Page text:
Ithaca College Faculty Member and Athletic Trainer can Provide Insights into New York State's New Concussion Law
ITHACA, NY — When it goes into effect July 1, the New York State Concussion Management Awareness Act will require a young athlete suspected of a concussion to stay off the field for at least 24 hours after symptoms have subsided. At least 30 other states have similar laws protecting the safety of students playing interscholastic and intramural sports. However, the New York State law won’t apply to recreational sports outside public school activities; nor will it address when and how injured athletes should be cleared to return to the classroom.
Chris Hummel — an Ithaca College faculty member who has researched the effects of concussions as well as served as an athletic trainer for 15 years — can speak to the benefits of the law, address its challenges, and provide insights into
- Ways athletic trainers identify concussions.
- How parents should be involved.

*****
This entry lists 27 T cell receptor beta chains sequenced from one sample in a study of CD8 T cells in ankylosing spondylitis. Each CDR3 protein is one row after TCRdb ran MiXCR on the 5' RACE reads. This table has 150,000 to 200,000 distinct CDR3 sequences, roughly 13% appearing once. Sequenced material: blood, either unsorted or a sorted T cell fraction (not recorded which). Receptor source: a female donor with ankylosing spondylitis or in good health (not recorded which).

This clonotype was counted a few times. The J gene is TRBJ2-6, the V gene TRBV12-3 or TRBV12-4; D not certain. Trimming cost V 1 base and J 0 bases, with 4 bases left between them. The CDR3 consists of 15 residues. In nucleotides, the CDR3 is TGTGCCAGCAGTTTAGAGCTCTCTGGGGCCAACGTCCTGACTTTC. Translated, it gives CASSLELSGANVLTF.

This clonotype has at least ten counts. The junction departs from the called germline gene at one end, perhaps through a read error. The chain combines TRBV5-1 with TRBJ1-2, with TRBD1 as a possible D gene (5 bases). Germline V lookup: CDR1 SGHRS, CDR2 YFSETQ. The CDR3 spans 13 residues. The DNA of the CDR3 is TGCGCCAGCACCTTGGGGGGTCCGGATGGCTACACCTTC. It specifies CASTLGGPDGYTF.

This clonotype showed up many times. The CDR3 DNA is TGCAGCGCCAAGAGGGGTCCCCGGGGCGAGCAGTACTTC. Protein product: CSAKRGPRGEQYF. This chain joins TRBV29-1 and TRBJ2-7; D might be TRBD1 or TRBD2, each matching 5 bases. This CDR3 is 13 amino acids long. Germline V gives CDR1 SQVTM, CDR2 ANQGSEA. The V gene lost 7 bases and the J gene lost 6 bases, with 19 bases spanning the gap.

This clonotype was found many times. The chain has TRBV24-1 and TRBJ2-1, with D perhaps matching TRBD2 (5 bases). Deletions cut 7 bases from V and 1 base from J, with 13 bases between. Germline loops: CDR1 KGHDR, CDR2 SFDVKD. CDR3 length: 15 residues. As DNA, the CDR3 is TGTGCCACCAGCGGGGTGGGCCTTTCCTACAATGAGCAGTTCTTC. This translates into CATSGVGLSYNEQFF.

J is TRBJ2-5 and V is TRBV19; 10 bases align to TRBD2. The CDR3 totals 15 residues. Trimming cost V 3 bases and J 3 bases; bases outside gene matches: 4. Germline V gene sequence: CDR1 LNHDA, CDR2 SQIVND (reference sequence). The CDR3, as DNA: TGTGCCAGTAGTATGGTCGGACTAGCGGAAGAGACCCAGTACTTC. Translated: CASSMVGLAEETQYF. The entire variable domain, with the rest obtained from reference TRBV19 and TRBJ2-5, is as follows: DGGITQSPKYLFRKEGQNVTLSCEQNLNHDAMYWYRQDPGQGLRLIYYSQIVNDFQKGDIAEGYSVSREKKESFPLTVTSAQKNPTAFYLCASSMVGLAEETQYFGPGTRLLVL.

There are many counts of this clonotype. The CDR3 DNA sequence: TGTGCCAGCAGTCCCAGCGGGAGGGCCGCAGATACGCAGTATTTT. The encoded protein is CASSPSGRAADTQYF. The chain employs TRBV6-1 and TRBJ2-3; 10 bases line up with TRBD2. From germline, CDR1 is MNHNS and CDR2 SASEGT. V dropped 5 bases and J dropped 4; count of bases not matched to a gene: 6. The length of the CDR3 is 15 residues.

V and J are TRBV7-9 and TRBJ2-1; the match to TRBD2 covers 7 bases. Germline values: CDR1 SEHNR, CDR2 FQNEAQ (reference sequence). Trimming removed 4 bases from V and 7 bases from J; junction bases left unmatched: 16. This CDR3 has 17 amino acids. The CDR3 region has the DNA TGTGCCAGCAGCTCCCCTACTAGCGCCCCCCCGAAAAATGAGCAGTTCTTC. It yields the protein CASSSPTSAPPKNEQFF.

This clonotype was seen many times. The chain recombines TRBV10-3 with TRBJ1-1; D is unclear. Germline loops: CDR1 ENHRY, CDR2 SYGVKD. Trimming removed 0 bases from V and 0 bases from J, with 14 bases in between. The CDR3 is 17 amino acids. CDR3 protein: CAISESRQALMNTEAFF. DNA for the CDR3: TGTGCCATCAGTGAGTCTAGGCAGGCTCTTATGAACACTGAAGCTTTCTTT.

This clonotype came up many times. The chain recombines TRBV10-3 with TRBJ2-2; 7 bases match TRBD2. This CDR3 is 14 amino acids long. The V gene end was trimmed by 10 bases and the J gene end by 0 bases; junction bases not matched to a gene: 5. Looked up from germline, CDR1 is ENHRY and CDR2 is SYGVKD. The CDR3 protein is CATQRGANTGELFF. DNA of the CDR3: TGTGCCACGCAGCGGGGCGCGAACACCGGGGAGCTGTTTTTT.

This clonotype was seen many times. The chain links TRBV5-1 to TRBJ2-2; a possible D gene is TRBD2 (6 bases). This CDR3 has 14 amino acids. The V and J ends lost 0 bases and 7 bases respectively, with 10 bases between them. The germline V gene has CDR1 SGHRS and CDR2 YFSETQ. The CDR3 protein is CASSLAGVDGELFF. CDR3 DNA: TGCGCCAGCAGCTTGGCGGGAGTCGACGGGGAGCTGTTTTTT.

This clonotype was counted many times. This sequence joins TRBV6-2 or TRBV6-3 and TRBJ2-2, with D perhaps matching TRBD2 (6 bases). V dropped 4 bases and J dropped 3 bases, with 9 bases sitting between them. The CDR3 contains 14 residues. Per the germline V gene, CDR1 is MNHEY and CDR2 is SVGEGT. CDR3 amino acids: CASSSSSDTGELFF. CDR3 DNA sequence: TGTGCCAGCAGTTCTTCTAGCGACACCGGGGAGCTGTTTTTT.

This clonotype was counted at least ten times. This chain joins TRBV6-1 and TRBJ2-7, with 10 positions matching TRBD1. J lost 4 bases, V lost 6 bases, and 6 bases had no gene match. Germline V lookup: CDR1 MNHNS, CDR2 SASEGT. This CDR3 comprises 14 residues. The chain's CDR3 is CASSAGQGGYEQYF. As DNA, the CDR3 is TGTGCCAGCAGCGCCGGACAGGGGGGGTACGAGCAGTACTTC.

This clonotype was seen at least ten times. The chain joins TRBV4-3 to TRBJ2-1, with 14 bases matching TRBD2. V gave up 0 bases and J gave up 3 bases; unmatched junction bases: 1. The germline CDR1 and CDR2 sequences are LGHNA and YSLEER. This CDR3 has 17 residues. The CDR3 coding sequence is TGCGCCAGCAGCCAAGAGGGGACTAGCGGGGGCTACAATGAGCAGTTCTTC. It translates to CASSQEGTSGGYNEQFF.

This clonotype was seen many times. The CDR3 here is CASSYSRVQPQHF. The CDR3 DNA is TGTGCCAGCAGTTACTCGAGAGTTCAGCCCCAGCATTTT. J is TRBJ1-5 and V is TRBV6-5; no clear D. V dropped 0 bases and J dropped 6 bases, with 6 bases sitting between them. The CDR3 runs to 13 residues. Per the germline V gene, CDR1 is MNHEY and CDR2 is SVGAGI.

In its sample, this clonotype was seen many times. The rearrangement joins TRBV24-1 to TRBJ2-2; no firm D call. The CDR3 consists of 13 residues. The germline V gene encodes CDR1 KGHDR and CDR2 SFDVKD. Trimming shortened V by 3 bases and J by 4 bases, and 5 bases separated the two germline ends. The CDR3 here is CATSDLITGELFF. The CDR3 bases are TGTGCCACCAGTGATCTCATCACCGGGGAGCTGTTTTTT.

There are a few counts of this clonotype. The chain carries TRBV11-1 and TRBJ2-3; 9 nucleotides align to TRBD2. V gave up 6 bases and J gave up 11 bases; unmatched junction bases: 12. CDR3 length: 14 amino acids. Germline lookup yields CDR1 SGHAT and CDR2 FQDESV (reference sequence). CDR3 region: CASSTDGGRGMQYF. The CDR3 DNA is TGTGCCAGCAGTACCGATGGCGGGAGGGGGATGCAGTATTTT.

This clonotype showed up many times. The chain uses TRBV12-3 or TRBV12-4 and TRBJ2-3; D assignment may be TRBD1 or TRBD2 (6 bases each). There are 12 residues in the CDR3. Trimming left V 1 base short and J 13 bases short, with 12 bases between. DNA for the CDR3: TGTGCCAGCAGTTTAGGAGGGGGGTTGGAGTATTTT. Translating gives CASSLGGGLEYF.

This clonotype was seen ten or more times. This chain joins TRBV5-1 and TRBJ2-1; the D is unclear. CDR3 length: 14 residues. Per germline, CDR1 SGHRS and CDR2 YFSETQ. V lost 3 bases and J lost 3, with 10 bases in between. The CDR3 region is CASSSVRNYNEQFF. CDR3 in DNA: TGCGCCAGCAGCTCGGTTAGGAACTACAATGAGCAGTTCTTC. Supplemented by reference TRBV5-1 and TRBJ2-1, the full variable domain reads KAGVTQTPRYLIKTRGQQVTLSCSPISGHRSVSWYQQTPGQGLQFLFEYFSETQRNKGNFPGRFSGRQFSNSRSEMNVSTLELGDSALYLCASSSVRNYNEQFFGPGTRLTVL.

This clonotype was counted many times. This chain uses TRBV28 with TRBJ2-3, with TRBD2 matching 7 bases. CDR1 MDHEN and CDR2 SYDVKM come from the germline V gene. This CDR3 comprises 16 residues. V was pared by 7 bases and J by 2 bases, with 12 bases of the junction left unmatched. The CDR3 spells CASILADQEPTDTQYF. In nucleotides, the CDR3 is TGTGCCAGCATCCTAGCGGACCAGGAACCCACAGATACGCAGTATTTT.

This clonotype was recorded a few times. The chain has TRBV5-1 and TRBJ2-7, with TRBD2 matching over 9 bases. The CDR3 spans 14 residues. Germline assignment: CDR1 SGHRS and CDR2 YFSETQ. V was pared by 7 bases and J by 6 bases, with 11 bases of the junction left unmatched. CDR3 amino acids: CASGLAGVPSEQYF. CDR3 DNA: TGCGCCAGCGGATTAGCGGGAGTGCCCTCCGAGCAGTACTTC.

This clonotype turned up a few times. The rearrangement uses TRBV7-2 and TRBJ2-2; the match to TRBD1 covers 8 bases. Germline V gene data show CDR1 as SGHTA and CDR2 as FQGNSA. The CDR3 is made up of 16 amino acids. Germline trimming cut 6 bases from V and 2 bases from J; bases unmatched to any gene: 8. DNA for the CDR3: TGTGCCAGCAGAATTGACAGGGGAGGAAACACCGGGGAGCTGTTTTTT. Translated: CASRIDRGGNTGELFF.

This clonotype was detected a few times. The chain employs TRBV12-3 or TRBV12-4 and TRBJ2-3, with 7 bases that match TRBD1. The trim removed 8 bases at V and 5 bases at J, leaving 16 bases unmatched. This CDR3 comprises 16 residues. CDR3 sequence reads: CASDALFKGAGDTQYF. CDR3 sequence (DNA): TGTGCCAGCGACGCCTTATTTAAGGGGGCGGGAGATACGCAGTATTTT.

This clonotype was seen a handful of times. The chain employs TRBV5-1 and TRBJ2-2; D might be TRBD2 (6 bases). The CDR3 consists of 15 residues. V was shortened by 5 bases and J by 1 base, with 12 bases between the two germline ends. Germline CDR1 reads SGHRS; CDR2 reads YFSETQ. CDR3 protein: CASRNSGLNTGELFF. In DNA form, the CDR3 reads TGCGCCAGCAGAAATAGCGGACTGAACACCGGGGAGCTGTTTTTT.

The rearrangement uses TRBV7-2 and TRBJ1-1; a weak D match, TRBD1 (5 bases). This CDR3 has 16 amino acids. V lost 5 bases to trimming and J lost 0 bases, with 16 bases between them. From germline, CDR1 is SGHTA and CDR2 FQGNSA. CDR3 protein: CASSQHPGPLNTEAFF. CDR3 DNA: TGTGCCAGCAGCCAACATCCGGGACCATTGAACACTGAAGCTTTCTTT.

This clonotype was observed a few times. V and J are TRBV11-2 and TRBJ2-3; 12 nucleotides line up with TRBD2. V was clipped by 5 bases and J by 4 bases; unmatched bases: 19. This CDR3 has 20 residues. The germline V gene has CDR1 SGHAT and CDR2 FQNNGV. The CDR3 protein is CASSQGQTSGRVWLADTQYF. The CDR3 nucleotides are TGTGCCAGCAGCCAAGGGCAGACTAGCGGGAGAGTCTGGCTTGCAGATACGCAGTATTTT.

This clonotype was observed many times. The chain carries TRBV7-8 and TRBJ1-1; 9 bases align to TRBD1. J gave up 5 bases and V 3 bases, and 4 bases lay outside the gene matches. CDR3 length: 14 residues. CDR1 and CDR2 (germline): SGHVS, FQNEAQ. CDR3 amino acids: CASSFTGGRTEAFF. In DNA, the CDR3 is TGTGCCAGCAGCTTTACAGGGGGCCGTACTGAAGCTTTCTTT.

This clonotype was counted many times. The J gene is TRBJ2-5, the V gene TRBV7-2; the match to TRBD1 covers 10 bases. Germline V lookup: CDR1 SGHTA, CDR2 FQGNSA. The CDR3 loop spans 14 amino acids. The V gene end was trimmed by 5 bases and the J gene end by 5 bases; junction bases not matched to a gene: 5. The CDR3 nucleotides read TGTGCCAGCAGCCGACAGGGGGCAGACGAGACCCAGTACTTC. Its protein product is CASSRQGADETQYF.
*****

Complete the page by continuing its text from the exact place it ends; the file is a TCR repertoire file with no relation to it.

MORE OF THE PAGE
- Creation of concussion management teams.
Also, through his research, teaching and practice, Hummel has identified seven concussion myths, including one addressed by the new law: A player can’t walk off a concussion.
“A significant benefit of the new law is that it treats concussions as the serious injuries they are,” Hummel said. “One of the age-old myths commonly associated with concussions is that you can simply walk them off. If a student-athlete is suspected of having a concussion, assume it’s a concussion and have him or her evaluated by an athletic trainer or a physician trained in sports medicine.”
Among the other myths: Helmets prevent concussions, and the harder the hit, the worse the concussion. Hummel has also identified three established facts about concussions that would help parents and coaches manage concussions.
To arrange an interview with Chris Hummel, please contact Keith Davis, assistant director of media relations, at (607) 274-1153 or email@example.com.